In this shot he *is* stepping more underneath himself with his hind end and figuring out how to push... But there's no corresponding lift through the shoulders and back, and he's basically propelling himself forward running into nothingness, with a slight downhill tendency. 


bc without that forward.... well.... i mean, there was a lot we needed to work on haha
In fact, for a horse who is not built downhill, Charlie certainly had quite a talent for going downhill. In this shot we see another example of one fore leg outstretched and just about to land, while the other foreleg is still grounded. 

Pretty easy to imagine him dragging his hind legs on a little set of wheelies back there, right? lol...


gosh it's been so long.... this was charlie's last time in a show ring, last september. he was such a good boy <3
Flash forward nine months later and the horse is very comfortably carrying more weigh in his hind end. His whole top line has also become softer and rounder. 

While he's still bearing down a little bit in front and losing energy out the front door, the overall picture conveys more strength and balance in the gait. Also an overall sounder horse.

concentrating so hard. still such a good boy!
And just a few weeks later, the same horse is exhibiting even more of that strength by carrying himself in a much more uphill balance, with significantly more lift through the shoulder. (Even if he still likes to kick up literal clouds of dust with his dragging tootsies...)

This is possibly the best Charlie has ever looked, tbh.


in fairness he was actually a bit lame here and getting worse.... still trying tho!
Aaaaand then another five months and the horse has dropped off significantly in the strength department again (uh, the rider too haha). And as a result is looking more earthbound again. 

But we can still see the difference in his entire carriage from this stance. There's some lift through his shoulder and back, and the ability to shift weight onto his hind end, even if he's currently lacking a bit in engagement.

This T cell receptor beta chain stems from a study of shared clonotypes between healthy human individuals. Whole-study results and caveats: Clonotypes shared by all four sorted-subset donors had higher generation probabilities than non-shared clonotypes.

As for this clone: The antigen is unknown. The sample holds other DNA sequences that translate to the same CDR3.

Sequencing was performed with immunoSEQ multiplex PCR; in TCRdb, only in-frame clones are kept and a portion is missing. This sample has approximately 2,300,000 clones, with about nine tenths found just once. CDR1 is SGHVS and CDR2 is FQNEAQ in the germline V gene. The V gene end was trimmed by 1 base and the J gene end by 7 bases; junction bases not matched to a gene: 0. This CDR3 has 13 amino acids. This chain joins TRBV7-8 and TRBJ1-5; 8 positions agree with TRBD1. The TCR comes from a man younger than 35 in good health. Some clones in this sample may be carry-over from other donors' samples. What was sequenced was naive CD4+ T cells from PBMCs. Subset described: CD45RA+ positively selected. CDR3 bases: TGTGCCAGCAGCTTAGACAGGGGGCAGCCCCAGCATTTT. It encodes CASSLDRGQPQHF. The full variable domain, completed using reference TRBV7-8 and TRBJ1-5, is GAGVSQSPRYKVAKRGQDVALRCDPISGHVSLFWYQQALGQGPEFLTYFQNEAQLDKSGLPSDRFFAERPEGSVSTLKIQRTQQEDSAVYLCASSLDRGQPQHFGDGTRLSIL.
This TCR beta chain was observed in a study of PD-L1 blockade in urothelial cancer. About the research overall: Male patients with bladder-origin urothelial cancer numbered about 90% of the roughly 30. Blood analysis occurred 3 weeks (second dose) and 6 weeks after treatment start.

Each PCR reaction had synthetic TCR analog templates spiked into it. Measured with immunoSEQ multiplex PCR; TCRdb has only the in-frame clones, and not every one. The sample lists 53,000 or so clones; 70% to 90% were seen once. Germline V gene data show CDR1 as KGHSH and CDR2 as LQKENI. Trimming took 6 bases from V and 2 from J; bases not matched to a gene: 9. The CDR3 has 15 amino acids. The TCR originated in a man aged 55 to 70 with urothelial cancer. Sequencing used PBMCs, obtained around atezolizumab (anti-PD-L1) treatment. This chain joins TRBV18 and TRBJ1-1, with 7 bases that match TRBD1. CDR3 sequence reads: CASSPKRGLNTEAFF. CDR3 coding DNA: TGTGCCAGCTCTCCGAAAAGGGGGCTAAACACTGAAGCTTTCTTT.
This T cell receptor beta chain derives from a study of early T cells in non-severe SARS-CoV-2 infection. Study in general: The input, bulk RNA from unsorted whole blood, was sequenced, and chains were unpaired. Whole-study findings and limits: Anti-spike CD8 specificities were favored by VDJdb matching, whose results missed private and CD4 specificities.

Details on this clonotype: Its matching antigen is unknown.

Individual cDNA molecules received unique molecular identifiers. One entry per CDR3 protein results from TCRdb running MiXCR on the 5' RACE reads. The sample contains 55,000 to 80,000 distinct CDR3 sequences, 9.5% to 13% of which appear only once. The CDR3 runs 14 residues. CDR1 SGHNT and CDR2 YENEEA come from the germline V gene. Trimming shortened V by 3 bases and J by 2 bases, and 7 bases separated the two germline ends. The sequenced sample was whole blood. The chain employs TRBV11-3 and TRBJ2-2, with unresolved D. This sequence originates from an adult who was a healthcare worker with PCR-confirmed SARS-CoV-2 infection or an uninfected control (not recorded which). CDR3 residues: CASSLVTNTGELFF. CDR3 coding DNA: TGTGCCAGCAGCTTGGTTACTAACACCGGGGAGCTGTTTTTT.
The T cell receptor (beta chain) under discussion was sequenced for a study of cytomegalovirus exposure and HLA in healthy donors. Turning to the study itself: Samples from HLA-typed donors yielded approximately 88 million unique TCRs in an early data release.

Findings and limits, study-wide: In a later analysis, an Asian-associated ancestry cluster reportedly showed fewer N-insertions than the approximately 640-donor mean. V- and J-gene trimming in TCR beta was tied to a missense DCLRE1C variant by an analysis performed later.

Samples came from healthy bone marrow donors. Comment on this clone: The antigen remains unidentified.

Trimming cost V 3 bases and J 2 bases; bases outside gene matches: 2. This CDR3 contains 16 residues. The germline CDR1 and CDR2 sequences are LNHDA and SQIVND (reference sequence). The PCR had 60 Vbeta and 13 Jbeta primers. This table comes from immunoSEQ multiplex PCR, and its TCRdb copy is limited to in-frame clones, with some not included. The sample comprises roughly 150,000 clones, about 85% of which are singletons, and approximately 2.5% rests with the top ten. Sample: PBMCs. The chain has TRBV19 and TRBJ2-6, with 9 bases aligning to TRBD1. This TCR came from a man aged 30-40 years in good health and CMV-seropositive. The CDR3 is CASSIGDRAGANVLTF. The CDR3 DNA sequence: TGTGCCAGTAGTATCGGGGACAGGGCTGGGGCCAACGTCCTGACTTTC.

He's certainly come a long way from his doggie wheelchair days!!! What strikes me the most by looking at pictures like this, particularly when comparing similar stances over time, is what a huge role strength plays in how Charlie can carry himself. He is at his absolute best when he's strong and fit. All the more motivation to try to stay consistent!


Do you have a favorite moment that you look for in trotting pictures? Do you always pick the same moments like I do to compare over time? What key factors are you looking for? The hind end? Reaching hind leg or hock engagement? The back or shoulder: lift, freedom, or range of motion? Head and neck position? Or just the general overall balance of the picture?

I'm always so curious to hear more about how others assess general conformation and the horse's way of going!

23 comments:

  1. Pictures of that last dressage test at fair hill still bring a happy tear to my eye! I love this screenshot analysis; I often use the same moment in trot as you do. Since Dino has always been fairly good at stepping well under himself with his hind legs, I look more at his withers and the base of his neck to see how much lift is going on there. He’s also great at faking being on the bit, so the base of his neck is usually a good indicator!

    ReplyDelete
    Replies
    1. i love looking back on pics from that fair hill test too, such happy memories!! hopefully to repeat again this year! and yea the base of the neck is such a good indicator. it tells a lot of the story with charlie bc he spent ages and ages being dropped through his wither and neck too....